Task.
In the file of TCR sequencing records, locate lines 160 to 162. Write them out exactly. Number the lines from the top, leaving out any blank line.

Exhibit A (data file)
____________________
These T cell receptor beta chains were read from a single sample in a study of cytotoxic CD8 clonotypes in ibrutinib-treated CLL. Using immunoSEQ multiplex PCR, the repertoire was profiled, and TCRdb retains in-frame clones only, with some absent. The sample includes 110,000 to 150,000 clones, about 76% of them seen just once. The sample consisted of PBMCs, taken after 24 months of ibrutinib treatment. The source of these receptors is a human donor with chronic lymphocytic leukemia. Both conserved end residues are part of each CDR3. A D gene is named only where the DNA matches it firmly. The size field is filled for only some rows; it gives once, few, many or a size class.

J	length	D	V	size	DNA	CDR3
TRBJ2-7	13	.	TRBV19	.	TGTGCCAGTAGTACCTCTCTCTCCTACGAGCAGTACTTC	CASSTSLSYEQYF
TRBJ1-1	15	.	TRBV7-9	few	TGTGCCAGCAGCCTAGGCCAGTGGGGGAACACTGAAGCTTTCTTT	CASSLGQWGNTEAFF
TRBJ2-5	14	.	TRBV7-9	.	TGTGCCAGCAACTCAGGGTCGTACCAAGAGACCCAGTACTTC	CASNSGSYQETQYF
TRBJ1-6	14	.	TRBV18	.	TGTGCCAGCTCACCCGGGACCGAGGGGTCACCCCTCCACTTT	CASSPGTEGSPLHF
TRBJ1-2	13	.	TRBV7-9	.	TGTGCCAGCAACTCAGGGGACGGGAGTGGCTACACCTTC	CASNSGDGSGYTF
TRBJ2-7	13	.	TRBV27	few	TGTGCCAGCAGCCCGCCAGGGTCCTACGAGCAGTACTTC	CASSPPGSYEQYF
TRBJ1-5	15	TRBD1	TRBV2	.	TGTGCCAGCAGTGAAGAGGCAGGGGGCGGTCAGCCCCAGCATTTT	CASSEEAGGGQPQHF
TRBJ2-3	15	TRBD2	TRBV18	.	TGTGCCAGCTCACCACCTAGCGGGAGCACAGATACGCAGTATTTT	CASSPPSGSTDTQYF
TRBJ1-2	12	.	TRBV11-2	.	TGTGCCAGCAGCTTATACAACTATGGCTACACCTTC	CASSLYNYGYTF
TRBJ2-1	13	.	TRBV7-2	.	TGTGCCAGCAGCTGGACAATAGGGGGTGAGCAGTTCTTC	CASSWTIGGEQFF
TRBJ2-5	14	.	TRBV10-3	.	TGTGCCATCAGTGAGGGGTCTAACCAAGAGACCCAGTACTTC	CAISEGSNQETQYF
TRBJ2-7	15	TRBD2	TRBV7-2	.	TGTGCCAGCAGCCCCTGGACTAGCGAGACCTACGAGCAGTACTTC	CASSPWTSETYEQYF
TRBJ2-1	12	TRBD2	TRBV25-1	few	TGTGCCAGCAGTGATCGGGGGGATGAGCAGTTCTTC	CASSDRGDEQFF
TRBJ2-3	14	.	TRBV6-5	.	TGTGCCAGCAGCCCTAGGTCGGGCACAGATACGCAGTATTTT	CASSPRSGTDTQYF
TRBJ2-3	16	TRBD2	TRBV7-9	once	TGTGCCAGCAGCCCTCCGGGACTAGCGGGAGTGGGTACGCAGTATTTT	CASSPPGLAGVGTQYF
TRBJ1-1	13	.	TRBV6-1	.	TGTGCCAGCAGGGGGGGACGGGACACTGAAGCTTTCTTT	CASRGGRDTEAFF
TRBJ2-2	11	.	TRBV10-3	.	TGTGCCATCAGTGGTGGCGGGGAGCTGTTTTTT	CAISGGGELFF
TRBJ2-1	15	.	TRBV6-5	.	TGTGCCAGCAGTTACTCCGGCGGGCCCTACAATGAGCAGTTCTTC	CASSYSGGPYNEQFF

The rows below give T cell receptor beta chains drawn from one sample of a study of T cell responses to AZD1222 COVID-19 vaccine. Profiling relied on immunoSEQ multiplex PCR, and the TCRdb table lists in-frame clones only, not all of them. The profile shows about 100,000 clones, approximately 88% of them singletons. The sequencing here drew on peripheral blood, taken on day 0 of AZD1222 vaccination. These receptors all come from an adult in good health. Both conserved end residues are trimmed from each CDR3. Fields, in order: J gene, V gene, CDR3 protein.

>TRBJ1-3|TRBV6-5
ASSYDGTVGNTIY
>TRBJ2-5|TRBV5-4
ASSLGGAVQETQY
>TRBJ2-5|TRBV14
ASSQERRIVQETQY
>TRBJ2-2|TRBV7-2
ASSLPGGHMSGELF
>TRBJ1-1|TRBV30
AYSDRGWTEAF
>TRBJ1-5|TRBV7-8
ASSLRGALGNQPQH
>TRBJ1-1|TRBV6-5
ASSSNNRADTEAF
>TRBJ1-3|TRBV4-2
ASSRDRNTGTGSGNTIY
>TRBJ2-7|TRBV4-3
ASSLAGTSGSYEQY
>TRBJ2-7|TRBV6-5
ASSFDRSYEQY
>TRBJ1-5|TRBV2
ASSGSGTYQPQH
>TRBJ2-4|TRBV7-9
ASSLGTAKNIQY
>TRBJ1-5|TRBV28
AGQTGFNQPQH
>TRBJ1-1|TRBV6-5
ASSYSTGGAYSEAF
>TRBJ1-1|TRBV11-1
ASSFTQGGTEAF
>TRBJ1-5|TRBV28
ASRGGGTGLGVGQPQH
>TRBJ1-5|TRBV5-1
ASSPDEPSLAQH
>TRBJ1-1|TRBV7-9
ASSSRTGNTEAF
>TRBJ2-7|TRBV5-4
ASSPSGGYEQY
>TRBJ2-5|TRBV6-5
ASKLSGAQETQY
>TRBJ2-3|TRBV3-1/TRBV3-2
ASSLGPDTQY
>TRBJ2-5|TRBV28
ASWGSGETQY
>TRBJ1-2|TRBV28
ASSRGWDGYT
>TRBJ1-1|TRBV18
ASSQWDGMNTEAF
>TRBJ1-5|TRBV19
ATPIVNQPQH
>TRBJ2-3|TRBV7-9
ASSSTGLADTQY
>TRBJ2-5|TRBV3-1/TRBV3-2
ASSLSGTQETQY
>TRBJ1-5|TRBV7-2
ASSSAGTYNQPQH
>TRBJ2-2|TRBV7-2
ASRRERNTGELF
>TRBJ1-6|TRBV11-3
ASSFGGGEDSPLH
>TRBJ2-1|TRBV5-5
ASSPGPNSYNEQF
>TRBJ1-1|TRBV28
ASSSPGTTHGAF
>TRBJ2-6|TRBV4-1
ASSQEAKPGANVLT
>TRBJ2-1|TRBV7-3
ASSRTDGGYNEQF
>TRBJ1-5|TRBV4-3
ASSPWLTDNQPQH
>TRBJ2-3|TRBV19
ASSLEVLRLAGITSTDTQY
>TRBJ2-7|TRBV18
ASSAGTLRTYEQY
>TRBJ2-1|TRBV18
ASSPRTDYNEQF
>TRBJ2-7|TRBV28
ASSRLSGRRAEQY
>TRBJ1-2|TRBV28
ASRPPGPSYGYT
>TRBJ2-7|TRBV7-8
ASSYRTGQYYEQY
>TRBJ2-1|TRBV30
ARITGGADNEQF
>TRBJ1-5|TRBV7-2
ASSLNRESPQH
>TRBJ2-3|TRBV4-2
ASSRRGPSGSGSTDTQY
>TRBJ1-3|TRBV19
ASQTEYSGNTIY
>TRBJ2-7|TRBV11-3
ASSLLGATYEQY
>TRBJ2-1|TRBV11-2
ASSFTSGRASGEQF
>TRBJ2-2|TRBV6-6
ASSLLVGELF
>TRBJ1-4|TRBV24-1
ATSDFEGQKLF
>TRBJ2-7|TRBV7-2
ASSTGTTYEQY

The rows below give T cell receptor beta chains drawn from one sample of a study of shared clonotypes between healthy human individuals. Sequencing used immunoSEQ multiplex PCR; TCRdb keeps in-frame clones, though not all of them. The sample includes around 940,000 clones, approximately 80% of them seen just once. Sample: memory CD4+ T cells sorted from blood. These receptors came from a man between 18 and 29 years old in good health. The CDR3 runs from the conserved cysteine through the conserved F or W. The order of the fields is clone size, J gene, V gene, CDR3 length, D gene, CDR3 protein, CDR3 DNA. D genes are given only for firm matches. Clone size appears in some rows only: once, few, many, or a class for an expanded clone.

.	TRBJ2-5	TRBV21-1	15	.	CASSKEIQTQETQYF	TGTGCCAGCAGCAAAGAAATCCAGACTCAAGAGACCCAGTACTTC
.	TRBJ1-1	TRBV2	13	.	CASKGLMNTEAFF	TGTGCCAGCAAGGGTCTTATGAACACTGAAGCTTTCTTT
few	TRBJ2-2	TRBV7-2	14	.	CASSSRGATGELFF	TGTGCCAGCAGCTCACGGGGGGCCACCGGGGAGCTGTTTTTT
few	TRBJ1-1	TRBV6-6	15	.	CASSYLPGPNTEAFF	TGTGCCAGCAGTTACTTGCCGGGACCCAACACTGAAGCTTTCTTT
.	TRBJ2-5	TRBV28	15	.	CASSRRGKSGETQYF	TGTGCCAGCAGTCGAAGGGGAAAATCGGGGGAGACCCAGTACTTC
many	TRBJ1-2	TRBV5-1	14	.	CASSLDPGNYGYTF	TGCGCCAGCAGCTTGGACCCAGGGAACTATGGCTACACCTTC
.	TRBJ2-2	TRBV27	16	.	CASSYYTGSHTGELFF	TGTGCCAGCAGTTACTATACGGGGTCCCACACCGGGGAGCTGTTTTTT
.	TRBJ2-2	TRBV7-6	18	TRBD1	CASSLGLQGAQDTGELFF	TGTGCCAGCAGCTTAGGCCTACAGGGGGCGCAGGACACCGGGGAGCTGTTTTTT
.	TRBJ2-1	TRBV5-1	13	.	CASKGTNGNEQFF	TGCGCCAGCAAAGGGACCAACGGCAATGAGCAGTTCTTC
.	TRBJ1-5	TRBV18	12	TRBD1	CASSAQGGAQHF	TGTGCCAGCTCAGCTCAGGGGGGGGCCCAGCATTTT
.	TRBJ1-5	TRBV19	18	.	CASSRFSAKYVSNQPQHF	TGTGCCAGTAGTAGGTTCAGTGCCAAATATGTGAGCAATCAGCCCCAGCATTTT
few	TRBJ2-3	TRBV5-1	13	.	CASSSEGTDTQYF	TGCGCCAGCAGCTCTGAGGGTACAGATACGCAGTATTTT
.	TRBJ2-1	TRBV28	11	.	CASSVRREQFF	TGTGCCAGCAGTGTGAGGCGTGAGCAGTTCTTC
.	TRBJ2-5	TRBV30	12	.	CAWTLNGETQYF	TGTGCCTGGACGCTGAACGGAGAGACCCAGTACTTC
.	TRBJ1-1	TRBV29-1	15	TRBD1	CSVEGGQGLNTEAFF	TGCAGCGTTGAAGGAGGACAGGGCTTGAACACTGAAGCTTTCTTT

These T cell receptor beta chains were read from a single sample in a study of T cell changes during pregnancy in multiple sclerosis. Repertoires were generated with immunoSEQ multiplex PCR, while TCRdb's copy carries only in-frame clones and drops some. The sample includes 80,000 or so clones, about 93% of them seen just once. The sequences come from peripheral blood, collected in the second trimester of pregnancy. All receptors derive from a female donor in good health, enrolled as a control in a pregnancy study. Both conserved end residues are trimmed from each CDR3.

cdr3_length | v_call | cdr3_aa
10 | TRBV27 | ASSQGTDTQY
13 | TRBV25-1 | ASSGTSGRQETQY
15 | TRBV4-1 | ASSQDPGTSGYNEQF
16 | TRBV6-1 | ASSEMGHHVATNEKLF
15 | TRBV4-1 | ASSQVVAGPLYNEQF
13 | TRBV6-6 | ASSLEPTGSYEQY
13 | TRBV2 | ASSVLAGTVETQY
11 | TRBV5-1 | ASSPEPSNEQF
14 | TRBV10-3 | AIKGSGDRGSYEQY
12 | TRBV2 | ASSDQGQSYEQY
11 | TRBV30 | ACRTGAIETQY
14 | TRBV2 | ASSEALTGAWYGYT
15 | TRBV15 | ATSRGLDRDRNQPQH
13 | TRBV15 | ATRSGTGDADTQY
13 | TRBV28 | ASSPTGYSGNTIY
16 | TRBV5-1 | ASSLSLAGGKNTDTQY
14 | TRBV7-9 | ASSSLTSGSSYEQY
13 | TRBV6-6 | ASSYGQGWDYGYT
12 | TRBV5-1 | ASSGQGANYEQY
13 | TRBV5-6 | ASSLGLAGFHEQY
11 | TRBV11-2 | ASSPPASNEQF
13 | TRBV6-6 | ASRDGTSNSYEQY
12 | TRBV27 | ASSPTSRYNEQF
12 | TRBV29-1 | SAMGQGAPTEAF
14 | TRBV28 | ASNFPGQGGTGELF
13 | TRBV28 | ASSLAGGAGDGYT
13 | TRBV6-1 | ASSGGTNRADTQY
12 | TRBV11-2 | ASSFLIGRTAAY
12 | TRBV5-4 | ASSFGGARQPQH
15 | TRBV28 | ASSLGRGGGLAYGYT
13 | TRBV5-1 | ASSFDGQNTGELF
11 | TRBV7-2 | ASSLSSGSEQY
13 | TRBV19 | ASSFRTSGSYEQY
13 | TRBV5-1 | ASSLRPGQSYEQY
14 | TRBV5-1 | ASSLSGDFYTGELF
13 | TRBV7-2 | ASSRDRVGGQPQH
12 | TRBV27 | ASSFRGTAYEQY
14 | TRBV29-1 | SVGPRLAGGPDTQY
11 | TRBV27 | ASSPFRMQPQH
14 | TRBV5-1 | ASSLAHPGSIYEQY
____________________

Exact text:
11 | TRBV11-2 | ASSPPASNEQF
13 | TRBV6-6 | ASRDGTSNSYEQY
12 | TRBV27 | ASSPTSRYNEQF